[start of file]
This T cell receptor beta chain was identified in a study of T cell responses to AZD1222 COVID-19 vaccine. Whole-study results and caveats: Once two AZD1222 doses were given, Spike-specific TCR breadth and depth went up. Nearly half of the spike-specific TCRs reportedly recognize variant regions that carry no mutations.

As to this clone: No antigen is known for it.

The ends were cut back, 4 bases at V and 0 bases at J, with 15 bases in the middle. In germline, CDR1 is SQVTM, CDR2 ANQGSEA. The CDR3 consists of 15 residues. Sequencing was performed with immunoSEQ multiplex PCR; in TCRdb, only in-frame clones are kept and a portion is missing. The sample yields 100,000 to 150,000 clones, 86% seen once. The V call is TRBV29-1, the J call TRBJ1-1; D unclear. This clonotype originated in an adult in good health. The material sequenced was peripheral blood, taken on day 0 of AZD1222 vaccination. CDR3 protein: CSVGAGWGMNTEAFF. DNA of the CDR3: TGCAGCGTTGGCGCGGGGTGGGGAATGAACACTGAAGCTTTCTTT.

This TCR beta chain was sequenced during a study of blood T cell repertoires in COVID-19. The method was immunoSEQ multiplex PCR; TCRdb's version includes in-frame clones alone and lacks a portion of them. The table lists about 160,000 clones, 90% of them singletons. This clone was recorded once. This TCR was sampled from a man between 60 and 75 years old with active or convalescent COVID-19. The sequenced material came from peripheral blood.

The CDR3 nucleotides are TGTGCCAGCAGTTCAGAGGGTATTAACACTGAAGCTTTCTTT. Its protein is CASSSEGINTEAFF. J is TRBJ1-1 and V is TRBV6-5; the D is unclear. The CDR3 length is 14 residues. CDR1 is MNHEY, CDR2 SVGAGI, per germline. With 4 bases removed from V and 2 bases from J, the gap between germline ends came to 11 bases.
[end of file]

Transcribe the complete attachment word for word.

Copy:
This T cell receptor beta chain was identified in a study of T cell responses to AZD1222 COVID-19 vaccine. Whole-study results and caveats: Once two AZD1222 doses were given, Spike-specific TCR breadth and depth went up. Nearly half of the spike-specific TCRs reportedly recognize variant regions that carry no mutations.

As to this clone: No antigen is known for it.

The ends were cut back, 4 bases at V and 0 bases at J, with 15 bases in the middle. In germline, CDR1 is SQVTM, CDR2 ANQGSEA. The CDR3 consists of 15 residues. Sequencing was performed with immunoSEQ multiplex PCR; in TCRdb, only in-frame clones are kept and a portion is missing. The sample yields 100,000 to 150,000 clones, 86% seen once. The V call is TRBV29-1, the J call TRBJ1-1; D unclear. This clonotype originated in an adult in good health. The material sequenced was peripheral blood, taken on day 0 of AZD1222 vaccination. CDR3 protein: CSVGAGWGMNTEAFF. DNA of the CDR3: TGCAGCGTTGGCGCGGGGTGGGGAATGAACACTGAAGCTTTCTTT.

This TCR beta chain was sequenced during a study of blood T cell repertoires in COVID-19. The method was immunoSEQ multiplex PCR; TCRdb's version includes in-frame clones alone and lacks a portion of them. The table lists about 160,000 clones, 90% of them singletons. This clone was recorded once. This TCR was sampled from a man between 60 and 75 years old with active or convalescent COVID-19. The sequenced material came from peripheral blood.

The CDR3 nucleotides are TGTGCCAGCAGTTCAGAGGGTATTAACACTGAAGCTTTCTTT. Its protein is CASSSEGINTEAFF. J is TRBJ1-1 and V is TRBV6-5; the D is unclear. The CDR3 length is 14 residues. CDR1 is MNHEY, CDR2 SVGAGI, per germline. With 4 bases removed from V and 2 bases from J, the gap between germline ends came to 11 bases.